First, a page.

Three thousand years ago, in one of the driest deserts in the world, farmers came to blows and fought to the death, often smashing each other’s skulls in, according to a new discovery in Chile’s Atacama Desert.
Graves reveal grave violence
Researchers, led by Vivien Standen of the University of Tarapacá, Chile, found scores of skeletons with grotesque head wounds buried in cemeteries in the Azapa Valley. This suggests that ancient horticulturalists lived during a time of great social tension and engaged in violent conflict.
“The emergence of elites and social inequality fostered interpersonal and inter- and intra-group violence associated with the defence of resources, socio-economic investments, and other cultural concerns,” the authors say in their paper, published in Journal of Anthropological Archaeology.
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Found: 194 skeletons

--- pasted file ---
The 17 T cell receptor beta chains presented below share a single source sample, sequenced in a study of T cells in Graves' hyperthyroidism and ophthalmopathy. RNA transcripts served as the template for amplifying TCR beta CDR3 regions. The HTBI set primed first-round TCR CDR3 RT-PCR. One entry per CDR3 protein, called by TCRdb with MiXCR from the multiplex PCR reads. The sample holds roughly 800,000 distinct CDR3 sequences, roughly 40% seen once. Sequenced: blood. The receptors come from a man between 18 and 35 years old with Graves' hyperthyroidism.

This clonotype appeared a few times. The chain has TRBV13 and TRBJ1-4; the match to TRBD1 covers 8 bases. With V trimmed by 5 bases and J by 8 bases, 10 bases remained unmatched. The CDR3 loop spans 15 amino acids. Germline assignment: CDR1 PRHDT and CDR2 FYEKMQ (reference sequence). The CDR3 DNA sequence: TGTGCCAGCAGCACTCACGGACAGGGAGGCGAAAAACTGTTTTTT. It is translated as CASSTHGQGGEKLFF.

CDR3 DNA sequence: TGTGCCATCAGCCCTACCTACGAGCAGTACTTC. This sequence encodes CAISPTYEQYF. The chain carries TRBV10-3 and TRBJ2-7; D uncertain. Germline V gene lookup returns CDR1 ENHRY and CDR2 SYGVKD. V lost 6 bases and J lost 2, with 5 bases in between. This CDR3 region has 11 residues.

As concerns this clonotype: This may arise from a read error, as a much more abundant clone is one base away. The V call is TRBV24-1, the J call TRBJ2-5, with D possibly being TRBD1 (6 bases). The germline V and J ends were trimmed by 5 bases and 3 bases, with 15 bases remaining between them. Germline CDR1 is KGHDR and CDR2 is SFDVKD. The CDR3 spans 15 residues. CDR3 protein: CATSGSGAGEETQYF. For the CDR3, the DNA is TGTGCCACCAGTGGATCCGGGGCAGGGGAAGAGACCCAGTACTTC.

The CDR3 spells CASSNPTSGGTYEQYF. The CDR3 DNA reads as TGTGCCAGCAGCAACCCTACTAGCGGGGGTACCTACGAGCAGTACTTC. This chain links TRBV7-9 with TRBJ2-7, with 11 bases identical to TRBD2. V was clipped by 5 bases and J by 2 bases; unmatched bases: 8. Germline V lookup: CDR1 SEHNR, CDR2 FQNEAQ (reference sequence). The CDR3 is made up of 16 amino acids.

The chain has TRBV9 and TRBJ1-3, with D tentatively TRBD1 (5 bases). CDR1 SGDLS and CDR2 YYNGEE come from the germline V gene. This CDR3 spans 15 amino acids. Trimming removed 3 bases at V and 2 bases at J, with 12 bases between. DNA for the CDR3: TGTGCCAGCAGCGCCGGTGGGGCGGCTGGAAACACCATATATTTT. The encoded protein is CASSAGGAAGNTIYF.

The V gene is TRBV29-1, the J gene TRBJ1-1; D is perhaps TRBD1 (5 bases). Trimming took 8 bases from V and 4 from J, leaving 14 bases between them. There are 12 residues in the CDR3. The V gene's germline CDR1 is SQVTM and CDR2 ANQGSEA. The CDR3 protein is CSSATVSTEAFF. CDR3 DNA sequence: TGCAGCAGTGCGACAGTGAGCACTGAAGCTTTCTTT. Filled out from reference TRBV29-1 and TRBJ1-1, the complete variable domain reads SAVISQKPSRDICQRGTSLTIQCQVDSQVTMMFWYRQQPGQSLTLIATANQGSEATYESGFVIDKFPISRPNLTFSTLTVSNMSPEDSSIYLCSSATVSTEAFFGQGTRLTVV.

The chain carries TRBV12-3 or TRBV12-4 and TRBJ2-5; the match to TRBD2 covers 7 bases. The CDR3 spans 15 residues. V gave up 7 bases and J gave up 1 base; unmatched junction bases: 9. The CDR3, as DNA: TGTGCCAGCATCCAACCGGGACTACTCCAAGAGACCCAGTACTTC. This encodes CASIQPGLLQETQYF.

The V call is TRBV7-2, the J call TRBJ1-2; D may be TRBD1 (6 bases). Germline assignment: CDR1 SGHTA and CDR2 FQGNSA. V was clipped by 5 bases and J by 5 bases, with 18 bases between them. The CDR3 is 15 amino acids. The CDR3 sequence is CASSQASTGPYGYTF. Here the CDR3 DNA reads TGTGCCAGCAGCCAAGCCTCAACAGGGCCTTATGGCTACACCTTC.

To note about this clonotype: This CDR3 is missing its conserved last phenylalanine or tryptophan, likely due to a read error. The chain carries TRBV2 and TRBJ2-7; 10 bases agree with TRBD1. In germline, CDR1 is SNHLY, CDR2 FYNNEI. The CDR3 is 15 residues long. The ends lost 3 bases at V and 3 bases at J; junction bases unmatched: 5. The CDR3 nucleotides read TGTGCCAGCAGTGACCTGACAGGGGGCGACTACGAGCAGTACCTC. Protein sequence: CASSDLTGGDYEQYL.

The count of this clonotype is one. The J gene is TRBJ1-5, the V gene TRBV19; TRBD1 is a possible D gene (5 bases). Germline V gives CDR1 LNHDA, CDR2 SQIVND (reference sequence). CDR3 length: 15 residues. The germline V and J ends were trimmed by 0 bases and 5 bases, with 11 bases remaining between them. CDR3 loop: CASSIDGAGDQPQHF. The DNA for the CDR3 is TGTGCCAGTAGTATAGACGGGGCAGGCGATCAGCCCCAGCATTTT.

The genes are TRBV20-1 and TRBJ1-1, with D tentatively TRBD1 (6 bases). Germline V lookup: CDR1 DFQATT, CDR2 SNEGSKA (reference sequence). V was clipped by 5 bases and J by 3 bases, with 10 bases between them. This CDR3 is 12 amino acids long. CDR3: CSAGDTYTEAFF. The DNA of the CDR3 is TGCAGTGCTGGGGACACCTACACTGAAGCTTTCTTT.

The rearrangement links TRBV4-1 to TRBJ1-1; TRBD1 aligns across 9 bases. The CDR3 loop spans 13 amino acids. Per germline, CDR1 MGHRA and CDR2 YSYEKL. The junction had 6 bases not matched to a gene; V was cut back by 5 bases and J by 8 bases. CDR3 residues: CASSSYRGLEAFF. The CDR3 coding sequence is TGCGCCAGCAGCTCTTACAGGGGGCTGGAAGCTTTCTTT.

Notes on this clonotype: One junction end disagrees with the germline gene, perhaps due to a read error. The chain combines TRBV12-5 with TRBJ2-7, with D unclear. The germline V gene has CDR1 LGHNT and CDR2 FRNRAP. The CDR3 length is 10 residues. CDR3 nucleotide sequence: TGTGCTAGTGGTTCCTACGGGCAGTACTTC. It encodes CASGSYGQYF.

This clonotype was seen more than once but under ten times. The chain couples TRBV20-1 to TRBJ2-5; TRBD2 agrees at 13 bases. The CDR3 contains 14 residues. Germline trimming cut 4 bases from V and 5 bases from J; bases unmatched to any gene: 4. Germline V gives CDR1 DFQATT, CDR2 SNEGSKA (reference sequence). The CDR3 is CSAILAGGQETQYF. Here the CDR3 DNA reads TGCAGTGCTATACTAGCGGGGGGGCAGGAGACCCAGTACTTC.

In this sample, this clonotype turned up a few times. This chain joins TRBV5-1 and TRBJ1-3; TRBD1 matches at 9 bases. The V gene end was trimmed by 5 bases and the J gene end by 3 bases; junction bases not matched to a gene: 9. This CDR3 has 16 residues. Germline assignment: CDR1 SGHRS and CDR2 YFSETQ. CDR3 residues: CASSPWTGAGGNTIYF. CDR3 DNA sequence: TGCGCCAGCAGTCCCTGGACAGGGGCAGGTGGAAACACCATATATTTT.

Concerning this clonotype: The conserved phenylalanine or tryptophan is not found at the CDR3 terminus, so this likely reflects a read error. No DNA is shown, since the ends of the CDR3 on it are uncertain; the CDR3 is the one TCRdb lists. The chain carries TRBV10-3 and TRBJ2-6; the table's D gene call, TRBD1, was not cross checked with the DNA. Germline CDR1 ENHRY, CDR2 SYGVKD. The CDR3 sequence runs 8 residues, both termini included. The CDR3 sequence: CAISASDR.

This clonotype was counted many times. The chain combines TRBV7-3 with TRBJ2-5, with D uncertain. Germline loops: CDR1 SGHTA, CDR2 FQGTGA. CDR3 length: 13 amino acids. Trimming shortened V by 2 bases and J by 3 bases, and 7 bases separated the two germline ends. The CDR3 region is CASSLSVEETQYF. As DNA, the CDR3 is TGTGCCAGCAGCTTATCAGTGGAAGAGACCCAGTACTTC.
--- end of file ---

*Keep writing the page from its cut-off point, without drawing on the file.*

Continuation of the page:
The 194 skeletons found dated back to the Neolithic transition between 1000 BCE and 600 CE, and around 21% of them showed signs of violent conflict from weapons like maces, sticks or arrows. This included skull holes and fractures that would have caused extreme pain.
Half of the head traumas appeared to be fatal.
“Some individuals exhibited severe high-impact fractures of the cranium that caused massive destruction of the face – and outflow of brain mass,” the authors say.
The violence was local
Interestingly, the farmers’ conflicts were internal, as strontium isotopes showed that foreign people didn’t increase the levels of violence, suggesting that the conflicts were kept local. These may have been fights over water, land or other resources that were shared locally.
The ancient skeletons were extremely well preserved – some even still had hair – because of the dry conditions of the area, where there are less microbes to decompose soft tissue.
Deborah Devis is a science journalist at Cosmos. She has a Bachelor of Liberal Arts and Science (Honours) in biology and philosophy from the University of Sydney, and a PhD in plant molecular genetics from the University of Adelaide.
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